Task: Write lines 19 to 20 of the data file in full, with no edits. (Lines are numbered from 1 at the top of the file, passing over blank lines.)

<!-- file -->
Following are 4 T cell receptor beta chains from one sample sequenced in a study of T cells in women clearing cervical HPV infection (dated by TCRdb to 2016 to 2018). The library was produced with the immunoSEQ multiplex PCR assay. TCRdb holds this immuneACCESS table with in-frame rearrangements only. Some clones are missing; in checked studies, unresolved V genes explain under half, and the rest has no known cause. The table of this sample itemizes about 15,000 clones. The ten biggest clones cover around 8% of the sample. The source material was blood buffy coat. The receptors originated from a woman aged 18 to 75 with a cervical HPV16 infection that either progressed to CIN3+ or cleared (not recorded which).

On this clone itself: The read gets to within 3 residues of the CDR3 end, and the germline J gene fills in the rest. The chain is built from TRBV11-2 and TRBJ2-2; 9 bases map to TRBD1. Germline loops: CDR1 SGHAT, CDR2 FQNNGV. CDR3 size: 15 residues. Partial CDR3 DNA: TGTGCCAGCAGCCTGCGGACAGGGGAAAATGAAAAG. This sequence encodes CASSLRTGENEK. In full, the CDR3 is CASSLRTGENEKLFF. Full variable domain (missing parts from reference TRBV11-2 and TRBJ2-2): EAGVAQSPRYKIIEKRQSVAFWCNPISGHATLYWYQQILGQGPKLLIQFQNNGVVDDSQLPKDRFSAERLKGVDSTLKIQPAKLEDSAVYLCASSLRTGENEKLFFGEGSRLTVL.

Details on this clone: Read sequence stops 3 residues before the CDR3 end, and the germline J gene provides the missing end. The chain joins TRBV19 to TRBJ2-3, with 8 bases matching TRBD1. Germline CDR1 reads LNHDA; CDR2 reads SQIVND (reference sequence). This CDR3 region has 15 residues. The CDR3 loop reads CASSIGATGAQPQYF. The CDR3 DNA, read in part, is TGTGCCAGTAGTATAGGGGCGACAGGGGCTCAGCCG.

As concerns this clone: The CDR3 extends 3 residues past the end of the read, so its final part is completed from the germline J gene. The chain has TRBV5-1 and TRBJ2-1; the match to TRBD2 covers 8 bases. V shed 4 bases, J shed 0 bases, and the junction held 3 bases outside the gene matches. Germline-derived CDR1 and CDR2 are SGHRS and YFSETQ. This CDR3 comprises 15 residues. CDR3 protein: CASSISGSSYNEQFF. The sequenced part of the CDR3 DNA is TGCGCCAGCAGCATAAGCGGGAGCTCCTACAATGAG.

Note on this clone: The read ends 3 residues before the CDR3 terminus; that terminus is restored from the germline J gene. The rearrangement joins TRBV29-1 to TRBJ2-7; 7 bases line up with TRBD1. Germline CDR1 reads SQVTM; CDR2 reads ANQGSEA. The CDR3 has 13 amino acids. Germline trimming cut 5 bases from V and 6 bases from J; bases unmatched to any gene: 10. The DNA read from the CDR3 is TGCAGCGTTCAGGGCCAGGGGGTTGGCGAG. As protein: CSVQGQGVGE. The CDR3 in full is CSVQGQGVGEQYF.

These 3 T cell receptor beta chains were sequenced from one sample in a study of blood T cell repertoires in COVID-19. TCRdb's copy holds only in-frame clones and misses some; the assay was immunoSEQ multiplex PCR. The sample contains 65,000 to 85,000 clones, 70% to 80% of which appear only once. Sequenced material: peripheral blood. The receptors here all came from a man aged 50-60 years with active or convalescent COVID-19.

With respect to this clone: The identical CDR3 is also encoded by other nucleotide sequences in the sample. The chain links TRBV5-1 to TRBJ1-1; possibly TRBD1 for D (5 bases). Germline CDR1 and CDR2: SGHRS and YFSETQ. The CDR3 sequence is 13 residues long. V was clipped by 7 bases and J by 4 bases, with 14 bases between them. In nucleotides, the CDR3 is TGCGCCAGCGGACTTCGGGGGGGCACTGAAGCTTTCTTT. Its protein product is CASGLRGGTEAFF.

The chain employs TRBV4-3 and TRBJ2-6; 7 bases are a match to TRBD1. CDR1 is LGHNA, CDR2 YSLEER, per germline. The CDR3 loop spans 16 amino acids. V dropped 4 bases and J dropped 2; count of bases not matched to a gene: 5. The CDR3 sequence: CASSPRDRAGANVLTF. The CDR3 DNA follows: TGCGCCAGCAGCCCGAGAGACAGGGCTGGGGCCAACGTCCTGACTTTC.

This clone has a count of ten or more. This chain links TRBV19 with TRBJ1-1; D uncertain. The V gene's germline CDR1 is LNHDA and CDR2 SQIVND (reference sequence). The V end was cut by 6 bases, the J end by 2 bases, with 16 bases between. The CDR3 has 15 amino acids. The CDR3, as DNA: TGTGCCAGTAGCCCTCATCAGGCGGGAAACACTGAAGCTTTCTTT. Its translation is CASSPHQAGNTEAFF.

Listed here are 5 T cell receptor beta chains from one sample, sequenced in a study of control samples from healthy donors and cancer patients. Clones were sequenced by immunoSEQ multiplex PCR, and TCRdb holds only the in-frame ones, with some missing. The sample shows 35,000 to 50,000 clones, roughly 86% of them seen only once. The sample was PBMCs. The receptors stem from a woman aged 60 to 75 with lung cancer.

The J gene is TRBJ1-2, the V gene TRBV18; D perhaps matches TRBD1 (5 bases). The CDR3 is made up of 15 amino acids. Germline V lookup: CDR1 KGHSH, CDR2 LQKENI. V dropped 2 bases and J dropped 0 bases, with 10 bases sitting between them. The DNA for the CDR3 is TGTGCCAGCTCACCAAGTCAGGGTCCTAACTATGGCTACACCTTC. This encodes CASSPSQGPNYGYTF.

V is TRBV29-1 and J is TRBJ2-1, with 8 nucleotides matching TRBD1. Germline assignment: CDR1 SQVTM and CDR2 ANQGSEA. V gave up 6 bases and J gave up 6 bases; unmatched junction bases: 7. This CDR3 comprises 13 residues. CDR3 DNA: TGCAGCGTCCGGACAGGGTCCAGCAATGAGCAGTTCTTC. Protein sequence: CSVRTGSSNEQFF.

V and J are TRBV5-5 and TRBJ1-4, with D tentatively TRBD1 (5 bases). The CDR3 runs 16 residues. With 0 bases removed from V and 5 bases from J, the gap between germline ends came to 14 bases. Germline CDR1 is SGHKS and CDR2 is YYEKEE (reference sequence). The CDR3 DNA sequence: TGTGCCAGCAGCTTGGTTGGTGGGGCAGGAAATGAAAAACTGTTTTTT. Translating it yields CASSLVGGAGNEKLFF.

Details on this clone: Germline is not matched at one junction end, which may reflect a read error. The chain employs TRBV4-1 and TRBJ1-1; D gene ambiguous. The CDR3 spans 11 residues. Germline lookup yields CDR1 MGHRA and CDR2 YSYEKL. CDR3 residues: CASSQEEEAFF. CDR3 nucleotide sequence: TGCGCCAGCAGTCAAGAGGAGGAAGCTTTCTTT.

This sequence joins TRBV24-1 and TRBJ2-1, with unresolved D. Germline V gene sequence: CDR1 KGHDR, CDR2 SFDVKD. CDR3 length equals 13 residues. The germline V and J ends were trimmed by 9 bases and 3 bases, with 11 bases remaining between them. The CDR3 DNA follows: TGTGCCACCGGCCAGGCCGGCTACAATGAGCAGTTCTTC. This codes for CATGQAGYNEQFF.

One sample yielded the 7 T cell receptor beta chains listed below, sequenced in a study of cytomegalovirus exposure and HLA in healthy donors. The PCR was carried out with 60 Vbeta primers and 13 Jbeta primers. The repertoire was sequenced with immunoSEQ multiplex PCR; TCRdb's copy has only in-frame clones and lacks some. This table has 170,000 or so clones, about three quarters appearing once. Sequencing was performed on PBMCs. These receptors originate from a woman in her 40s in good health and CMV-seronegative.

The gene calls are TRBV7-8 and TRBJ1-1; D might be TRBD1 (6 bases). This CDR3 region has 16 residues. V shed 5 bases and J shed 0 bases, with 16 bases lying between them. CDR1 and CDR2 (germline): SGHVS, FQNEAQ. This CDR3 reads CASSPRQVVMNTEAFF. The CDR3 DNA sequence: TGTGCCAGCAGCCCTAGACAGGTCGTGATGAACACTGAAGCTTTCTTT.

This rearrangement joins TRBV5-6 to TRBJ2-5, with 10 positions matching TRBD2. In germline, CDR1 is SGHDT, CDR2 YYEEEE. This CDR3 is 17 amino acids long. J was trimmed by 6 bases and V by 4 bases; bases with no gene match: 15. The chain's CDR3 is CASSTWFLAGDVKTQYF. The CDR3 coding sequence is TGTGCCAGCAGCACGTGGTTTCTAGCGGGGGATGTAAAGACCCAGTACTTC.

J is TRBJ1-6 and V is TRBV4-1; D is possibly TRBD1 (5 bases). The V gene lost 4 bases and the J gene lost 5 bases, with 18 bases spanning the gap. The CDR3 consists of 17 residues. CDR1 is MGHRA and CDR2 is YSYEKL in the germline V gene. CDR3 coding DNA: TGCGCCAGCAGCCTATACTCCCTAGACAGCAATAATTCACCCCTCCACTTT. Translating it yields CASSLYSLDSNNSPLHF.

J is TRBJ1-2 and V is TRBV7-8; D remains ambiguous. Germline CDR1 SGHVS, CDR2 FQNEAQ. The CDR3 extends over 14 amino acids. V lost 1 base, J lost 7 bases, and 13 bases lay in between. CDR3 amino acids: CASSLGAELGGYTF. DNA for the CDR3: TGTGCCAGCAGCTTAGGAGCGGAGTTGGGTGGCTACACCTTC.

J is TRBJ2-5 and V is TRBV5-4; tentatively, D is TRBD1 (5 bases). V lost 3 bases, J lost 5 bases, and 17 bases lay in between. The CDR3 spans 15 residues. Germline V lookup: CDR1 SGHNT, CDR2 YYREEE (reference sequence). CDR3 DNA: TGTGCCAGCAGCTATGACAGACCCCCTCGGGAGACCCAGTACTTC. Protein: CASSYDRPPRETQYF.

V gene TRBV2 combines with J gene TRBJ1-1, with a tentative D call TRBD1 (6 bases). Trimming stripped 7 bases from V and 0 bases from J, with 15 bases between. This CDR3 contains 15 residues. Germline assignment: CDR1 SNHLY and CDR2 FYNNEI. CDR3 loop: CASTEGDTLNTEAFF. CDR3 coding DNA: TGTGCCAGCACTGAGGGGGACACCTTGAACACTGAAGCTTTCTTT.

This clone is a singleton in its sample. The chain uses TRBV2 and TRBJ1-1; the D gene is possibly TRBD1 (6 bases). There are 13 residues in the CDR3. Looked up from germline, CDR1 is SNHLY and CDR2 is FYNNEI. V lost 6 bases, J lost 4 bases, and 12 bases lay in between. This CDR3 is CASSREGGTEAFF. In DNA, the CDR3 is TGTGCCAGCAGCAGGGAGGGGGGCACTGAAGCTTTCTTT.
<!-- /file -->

J is TRBJ1-6 and V is TRBV4-1; D is possibly TRBD1 (5 bases). The V gene lost 4 bases and the J gene lost 5 bases, with 18 bases spanning the gap. The CDR3 consists of 17 residues. CDR1 is MGHRA and CDR2 is YSYEKL in the germline V gene. CDR3 coding DNA: TGCGCCAGCAGCCTATACTCCCTAGACAGCAATAATTCACCCCTCCACTTT. Translating it yields CASSLYSLDSNNSPLHF.

J is TRBJ1-2 and V is TRBV7-8; D remains ambiguous. Germline CDR1 SGHVS, CDR2 FQNEAQ. The CDR3 extends over 14 amino acids. V lost 1 base, J lost 7 bases, and 13 bases lay in between. CDR3 amino acids: CASSLGAELGGYTF. DNA for the CDR3: TGTGCCAGCAGCTTAGGAGCGGAGTTGGGTGGCTACACCTTC.